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Food, its Potential, and its Dilemma

While it’s true that I haven’t seen all of Raja Ampat, I’ve seen a glimpse of it in our village and what its people do for a living. In this article I would like to write about what they usually eat, how they get it, its potential, and its dilemma.

First, you have to know what they usually eat, how they eat it, and how they feel about it. To be honest, their usual diet is something we should be concerned about, besides the literacy and education. Some of them only want to eat rice without any side dish. Some of them only eat rice/sago with fish. Some are not used to eating vegetables. They usually eat with a big amount of rice and a small portion of side dish. The disturbing facts are: most people here don’t understand the importance of nutrition, so their parents do not have a problem with their children eating an unbalanced diet. Some of them are not doing it because they can’t afford to buy anything else, but because they like it that way or perhaps they’re unwilling to make the effort to go fishing in our rich food resource - the sea.

The other problem in the children’s diet is their average intake of sugar: it is too high, and sometimes they prefer to eat only sugary snacks instead of a proper meal. Actually, it’s a very common problem around the globe, and it lies in the understanding and the direction from the parents. Most of them do not understand and therefore do not really care about what their children are having for breakfast, lunch and dinner.

Undoubtedly, more than half the people have nutrition issues and perhaps, this is affecting their ability to study. In the long term, perhaps hundreds of years from now, this could lead to a lower brain ability compared to other regions that have a healthier nutrition. But in the near future, it’s affecting the ability of children to comprehend the material of the education given to them, thus the effectiveness schooling in our village. My suspicion is, that it happens in almost every area in Raja Ampat.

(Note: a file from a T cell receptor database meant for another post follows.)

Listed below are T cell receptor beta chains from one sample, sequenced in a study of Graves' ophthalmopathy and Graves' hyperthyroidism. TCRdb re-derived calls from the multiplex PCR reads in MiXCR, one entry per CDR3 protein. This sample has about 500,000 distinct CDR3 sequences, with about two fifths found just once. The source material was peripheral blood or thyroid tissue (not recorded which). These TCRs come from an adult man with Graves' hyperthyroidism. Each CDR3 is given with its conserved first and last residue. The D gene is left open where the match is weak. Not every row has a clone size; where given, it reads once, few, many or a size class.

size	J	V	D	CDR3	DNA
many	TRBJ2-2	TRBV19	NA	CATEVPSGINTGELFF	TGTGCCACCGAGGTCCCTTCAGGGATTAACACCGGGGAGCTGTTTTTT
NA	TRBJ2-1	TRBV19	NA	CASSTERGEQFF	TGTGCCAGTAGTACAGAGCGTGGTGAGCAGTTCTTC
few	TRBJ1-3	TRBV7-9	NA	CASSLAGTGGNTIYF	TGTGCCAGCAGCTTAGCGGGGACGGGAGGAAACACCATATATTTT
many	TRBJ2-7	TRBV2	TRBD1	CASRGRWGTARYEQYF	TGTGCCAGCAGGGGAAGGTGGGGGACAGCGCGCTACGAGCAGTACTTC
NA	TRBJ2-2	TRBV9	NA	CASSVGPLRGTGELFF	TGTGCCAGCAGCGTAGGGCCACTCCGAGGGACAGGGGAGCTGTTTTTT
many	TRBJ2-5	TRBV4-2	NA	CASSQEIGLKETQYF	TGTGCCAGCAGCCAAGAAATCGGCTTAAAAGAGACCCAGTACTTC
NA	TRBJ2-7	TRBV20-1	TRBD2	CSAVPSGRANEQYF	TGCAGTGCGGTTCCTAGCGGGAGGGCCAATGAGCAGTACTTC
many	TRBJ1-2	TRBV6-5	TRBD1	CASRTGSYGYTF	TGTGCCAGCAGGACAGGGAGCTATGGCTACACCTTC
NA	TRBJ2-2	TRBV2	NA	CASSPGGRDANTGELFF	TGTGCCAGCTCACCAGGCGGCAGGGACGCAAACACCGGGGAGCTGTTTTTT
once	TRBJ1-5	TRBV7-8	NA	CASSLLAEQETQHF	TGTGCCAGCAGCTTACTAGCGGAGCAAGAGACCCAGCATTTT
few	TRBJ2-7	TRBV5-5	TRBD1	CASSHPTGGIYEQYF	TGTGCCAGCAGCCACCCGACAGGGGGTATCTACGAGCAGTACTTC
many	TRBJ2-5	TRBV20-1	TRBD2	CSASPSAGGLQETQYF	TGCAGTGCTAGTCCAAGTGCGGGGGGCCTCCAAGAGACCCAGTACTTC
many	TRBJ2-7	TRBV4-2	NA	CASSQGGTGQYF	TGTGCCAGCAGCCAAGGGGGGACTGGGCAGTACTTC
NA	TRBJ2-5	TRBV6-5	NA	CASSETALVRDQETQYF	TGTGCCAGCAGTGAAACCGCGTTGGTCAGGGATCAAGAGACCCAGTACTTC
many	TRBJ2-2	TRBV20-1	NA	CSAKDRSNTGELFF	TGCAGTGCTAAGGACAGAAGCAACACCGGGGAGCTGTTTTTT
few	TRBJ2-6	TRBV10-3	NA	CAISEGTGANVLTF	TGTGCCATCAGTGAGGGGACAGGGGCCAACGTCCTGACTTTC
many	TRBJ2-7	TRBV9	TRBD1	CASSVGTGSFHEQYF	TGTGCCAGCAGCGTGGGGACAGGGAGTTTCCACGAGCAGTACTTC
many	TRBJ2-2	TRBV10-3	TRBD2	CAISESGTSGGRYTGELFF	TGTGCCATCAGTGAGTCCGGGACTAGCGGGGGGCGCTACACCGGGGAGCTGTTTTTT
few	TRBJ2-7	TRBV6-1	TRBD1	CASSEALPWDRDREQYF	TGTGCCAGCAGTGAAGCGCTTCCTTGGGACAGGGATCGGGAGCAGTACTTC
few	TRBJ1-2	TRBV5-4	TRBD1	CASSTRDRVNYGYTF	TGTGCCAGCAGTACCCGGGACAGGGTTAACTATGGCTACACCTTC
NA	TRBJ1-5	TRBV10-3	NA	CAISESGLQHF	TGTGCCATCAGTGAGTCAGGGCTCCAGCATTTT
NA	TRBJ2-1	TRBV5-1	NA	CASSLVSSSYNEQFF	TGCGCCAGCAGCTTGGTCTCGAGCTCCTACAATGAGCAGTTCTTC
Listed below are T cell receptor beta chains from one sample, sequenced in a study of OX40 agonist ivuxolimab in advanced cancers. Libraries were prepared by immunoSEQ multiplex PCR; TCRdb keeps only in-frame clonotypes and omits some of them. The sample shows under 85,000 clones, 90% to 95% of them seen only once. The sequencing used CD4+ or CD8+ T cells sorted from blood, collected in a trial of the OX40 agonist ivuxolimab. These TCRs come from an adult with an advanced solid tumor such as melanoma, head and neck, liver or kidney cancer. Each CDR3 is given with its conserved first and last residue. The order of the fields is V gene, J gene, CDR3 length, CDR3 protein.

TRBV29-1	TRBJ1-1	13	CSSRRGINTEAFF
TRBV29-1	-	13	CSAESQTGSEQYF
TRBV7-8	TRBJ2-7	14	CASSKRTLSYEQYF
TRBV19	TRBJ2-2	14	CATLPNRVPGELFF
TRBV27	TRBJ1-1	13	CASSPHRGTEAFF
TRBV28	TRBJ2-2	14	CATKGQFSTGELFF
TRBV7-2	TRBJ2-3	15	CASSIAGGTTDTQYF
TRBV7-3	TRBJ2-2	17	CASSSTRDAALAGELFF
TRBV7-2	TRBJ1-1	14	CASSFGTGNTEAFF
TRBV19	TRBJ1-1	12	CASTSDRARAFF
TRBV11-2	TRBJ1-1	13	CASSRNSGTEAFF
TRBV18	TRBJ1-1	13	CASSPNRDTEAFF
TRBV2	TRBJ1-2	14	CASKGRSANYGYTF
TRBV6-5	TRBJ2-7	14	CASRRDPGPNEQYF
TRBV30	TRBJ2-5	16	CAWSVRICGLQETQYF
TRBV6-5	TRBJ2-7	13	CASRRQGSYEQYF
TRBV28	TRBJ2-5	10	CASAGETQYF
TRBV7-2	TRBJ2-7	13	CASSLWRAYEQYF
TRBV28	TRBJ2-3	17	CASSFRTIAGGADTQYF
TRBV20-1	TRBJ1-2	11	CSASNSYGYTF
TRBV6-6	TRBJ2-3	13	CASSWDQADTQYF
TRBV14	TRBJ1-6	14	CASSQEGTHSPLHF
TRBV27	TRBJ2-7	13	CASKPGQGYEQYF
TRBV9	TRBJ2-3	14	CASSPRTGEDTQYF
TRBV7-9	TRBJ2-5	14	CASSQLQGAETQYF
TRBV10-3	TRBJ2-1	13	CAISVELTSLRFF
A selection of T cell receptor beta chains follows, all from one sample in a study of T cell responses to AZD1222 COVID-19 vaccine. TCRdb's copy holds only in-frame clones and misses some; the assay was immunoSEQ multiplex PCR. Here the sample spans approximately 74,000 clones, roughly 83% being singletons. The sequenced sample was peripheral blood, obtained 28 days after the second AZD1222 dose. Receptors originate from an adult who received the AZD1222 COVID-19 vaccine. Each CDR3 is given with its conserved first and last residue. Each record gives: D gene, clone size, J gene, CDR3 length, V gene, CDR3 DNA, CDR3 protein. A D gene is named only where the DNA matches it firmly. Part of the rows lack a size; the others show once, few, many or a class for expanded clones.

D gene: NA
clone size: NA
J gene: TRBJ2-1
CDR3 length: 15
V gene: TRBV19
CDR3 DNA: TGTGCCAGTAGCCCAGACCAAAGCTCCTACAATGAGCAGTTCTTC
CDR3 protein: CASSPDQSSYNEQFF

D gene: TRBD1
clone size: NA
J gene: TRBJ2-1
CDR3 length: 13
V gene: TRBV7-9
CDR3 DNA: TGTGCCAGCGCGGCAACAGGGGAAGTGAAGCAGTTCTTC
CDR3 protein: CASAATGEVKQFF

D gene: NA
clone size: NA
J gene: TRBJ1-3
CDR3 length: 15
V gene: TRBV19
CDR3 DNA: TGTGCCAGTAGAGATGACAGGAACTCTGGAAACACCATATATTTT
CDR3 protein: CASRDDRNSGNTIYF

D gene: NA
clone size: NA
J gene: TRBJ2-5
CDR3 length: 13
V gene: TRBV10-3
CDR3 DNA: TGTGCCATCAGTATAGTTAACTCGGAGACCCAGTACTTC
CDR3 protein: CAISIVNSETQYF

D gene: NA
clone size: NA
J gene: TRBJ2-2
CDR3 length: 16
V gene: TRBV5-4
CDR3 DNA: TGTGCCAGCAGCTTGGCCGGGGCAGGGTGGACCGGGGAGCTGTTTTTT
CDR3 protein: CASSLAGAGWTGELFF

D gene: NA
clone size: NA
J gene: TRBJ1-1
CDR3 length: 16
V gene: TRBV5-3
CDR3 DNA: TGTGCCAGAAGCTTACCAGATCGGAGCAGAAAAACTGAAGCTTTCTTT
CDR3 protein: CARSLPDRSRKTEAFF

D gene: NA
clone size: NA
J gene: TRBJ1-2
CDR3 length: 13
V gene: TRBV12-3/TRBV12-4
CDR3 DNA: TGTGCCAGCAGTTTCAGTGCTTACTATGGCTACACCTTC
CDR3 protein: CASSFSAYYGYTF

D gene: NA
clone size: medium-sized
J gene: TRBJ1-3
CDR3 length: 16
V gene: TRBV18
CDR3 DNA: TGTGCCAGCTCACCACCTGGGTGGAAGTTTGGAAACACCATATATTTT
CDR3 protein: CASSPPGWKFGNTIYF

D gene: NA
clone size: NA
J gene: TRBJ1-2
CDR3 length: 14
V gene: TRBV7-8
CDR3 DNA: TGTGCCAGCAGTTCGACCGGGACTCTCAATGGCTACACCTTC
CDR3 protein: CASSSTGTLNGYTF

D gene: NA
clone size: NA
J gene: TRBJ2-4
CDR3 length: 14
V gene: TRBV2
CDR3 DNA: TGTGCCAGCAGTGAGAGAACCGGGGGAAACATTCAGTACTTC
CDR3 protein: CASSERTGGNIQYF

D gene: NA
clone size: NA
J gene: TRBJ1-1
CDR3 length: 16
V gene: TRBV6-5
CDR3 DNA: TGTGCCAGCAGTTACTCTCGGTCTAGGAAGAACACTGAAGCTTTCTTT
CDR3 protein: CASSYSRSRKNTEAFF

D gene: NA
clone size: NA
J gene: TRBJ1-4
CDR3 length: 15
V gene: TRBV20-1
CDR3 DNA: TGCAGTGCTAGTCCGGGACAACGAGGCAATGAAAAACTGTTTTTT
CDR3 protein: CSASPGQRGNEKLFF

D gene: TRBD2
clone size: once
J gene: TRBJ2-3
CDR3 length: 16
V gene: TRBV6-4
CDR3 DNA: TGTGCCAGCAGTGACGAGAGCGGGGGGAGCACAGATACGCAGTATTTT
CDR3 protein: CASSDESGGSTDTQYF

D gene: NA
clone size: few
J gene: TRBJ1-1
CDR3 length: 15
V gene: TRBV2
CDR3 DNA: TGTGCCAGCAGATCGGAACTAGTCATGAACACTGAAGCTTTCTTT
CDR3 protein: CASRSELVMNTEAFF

To summarize the conditions, the potential for having a more balanced and healthy diet is actually there, but mostl people have a poor understanding of the need to eat healthy and therefore lack the initiative to make an effort. The impact of this issue either in the short term or long term could be worrisome.

How they eat is something I found entirely different than what I usually had in the capital. Almost every house I visited has neither table nor chair, they eat without using any of them, and they don’t have the exact time to eat either. But when the time is right and everyone is present, they eat together on the floor and talk with each other.

Now let’s shift the focus from their diet and their potential to have a balanced nutrition to their food industry and its dilemma.

For fishing, I am confident that they have a big potential to build a large industry and give employment to many unemployed people over here, as well as develop this area with the money earned. But if they do that, we know how much the fish industry will destroy the environment. Another option to benefit from the environment economically is to use the beauty of the diverse marine life in tourism, but it is still unclear when the pandemic will end, thus it’s also unclear when the people of Raja Ampat will get their income from tourism again.

As for animal husbandry, interestingly,